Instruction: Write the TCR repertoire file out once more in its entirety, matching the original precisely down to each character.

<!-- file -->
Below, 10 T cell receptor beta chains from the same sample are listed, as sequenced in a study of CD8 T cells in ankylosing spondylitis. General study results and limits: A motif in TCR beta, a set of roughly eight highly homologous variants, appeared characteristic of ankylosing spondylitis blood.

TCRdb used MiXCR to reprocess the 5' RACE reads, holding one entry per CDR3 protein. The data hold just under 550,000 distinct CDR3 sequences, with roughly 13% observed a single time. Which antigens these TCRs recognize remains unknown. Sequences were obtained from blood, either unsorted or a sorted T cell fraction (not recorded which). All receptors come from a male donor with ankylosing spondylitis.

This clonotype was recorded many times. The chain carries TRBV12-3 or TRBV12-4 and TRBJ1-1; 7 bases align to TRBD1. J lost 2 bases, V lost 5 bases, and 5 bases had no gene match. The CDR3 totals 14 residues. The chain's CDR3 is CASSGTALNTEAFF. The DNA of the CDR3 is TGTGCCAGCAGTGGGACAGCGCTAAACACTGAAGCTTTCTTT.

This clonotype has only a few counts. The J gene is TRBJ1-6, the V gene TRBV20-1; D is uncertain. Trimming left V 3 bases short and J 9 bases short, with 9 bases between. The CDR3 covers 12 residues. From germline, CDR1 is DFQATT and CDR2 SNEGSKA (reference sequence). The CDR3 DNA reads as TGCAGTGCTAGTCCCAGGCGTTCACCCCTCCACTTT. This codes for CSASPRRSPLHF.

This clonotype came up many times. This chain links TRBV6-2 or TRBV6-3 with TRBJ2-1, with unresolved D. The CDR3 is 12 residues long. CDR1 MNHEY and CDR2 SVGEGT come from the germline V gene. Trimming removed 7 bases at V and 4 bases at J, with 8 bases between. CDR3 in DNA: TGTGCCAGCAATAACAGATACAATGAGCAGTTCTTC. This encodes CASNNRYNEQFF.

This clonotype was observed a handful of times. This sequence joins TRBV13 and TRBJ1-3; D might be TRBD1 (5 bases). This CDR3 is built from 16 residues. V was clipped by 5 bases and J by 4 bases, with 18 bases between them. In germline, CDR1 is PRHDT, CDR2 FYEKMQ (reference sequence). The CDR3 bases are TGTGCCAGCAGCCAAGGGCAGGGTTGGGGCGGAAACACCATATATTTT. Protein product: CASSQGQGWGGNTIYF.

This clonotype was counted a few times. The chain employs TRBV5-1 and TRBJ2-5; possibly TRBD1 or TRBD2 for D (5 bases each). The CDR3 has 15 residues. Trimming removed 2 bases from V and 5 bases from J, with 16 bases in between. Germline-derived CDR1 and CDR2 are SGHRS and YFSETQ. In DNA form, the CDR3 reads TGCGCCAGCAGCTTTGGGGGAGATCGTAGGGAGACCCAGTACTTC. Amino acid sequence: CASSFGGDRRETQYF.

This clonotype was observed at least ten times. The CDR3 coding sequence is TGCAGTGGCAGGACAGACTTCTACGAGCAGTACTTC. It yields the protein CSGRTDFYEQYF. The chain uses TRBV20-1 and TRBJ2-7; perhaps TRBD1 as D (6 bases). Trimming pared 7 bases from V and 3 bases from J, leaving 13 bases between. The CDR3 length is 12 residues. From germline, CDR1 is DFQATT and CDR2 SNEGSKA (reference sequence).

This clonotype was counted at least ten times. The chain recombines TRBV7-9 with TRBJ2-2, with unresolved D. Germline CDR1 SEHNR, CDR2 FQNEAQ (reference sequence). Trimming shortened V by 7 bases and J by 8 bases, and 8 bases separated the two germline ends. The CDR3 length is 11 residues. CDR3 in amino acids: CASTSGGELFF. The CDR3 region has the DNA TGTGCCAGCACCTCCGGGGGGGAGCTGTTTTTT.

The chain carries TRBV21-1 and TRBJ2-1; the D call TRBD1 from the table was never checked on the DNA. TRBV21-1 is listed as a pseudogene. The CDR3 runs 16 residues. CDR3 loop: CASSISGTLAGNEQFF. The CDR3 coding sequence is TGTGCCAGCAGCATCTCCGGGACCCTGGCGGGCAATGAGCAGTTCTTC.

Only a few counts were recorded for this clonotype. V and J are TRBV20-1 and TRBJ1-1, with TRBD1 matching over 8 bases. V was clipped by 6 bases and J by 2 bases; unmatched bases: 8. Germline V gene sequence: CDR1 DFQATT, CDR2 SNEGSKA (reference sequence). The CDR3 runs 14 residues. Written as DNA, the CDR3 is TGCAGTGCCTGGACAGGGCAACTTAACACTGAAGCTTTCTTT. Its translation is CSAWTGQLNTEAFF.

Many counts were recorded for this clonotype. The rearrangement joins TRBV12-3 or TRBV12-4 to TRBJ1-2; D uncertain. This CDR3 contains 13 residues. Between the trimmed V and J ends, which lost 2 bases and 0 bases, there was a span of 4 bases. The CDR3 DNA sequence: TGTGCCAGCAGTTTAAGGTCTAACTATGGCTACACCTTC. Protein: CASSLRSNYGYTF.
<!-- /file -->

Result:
Below, 10 T cell receptor beta chains from the same sample are listed, as sequenced in a study of CD8 T cells in ankylosing spondylitis. General study results and limits: A motif in TCR beta, a set of roughly eight highly homologous variants, appeared characteristic of ankylosing spondylitis blood.

TCRdb used MiXCR to reprocess the 5' RACE reads, holding one entry per CDR3 protein. The data hold just under 550,000 distinct CDR3 sequences, with roughly 13% observed a single time. Which antigens these TCRs recognize remains unknown. Sequences were obtained from blood, either unsorted or a sorted T cell fraction (not recorded which). All receptors come from a male donor with ankylosing spondylitis.

This clonotype was recorded many times. The chain carries TRBV12-3 or TRBV12-4 and TRBJ1-1; 7 bases align to TRBD1. J lost 2 bases, V lost 5 bases, and 5 bases had no gene match. The CDR3 totals 14 residues. The chain's CDR3 is CASSGTALNTEAFF. The DNA of the CDR3 is TGTGCCAGCAGTGGGACAGCGCTAAACACTGAAGCTTTCTTT.

This clonotype has only a few counts. The J gene is TRBJ1-6, the V gene TRBV20-1; D is uncertain. Trimming left V 3 bases short and J 9 bases short, with 9 bases between. The CDR3 covers 12 residues. From germline, CDR1 is DFQATT and CDR2 SNEGSKA (reference sequence). The CDR3 DNA reads as TGCAGTGCTAGTCCCAGGCGTTCACCCCTCCACTTT. This codes for CSASPRRSPLHF.

This clonotype came up many times. This chain links TRBV6-2 or TRBV6-3 with TRBJ2-1, with unresolved D. The CDR3 is 12 residues long. CDR1 MNHEY and CDR2 SVGEGT come from the germline V gene. Trimming removed 7 bases at V and 4 bases at J, with 8 bases between. CDR3 in DNA: TGTGCCAGCAATAACAGATACAATGAGCAGTTCTTC. This encodes CASNNRYNEQFF.

This clonotype was observed a handful of times. This sequence joins TRBV13 and TRBJ1-3; D might be TRBD1 (5 bases). This CDR3 is built from 16 residues. V was clipped by 5 bases and J by 4 bases, with 18 bases between them. In germline, CDR1 is PRHDT, CDR2 FYEKMQ (reference sequence). The CDR3 bases are TGTGCCAGCAGCCAAGGGCAGGGTTGGGGCGGAAACACCATATATTTT. Protein product: CASSQGQGWGGNTIYF.

This clonotype was counted a few times. The chain employs TRBV5-1 and TRBJ2-5; possibly TRBD1 or TRBD2 for D (5 bases each). The CDR3 has 15 residues. Trimming removed 2 bases from V and 5 bases from J, with 16 bases in between. Germline-derived CDR1 and CDR2 are SGHRS and YFSETQ. In DNA form, the CDR3 reads TGCGCCAGCAGCTTTGGGGGAGATCGTAGGGAGACCCAGTACTTC. Amino acid sequence: CASSFGGDRRETQYF.

This clonotype was observed at least ten times. The CDR3 coding sequence is TGCAGTGGCAGGACAGACTTCTACGAGCAGTACTTC. It yields the protein CSGRTDFYEQYF. The chain uses TRBV20-1 and TRBJ2-7; perhaps TRBD1 as D (6 bases). Trimming pared 7 bases from V and 3 bases from J, leaving 13 bases between. The CDR3 length is 12 residues. From germline, CDR1 is DFQATT and CDR2 SNEGSKA (reference sequence).

This clonotype was counted at least ten times. The chain recombines TRBV7-9 with TRBJ2-2, with unresolved D. Germline CDR1 SEHNR, CDR2 FQNEAQ (reference sequence). Trimming shortened V by 7 bases and J by 8 bases, and 8 bases separated the two germline ends. The CDR3 length is 11 residues. CDR3 in amino acids: CASTSGGELFF. The CDR3 region has the DNA TGTGCCAGCACCTCCGGGGGGGAGCTGTTTTTT.

The chain carries TRBV21-1 and TRBJ2-1; the D call TRBD1 from the table was never checked on the DNA. TRBV21-1 is listed as a pseudogene. The CDR3 runs 16 residues. CDR3 loop: CASSISGTLAGNEQFF. The CDR3 coding sequence is TGTGCCAGCAGCATCTCCGGGACCCTGGCGGGCAATGAGCAGTTCTTC.

Only a few counts were recorded for this clonotype. V and J are TRBV20-1 and TRBJ1-1, with TRBD1 matching over 8 bases. V was clipped by 6 bases and J by 2 bases; unmatched bases: 8. Germline V gene sequence: CDR1 DFQATT, CDR2 SNEGSKA (reference sequence). The CDR3 runs 14 residues. Written as DNA, the CDR3 is TGCAGTGCCTGGACAGGGCAACTTAACACTGAAGCTTTCTTT. Its translation is CSAWTGQLNTEAFF.

Many counts were recorded for this clonotype. The rearrangement joins TRBV12-3 or TRBV12-4 to TRBJ1-2; D uncertain. This CDR3 contains 13 residues. Between the trimmed V and J ends, which lost 2 bases and 0 bases, there was a span of 4 bases. The CDR3 DNA sequence: TGTGCCAGCAGTTTAAGGTCTAACTATGGCTACACCTTC. Protein: CASSLRSNYGYTF.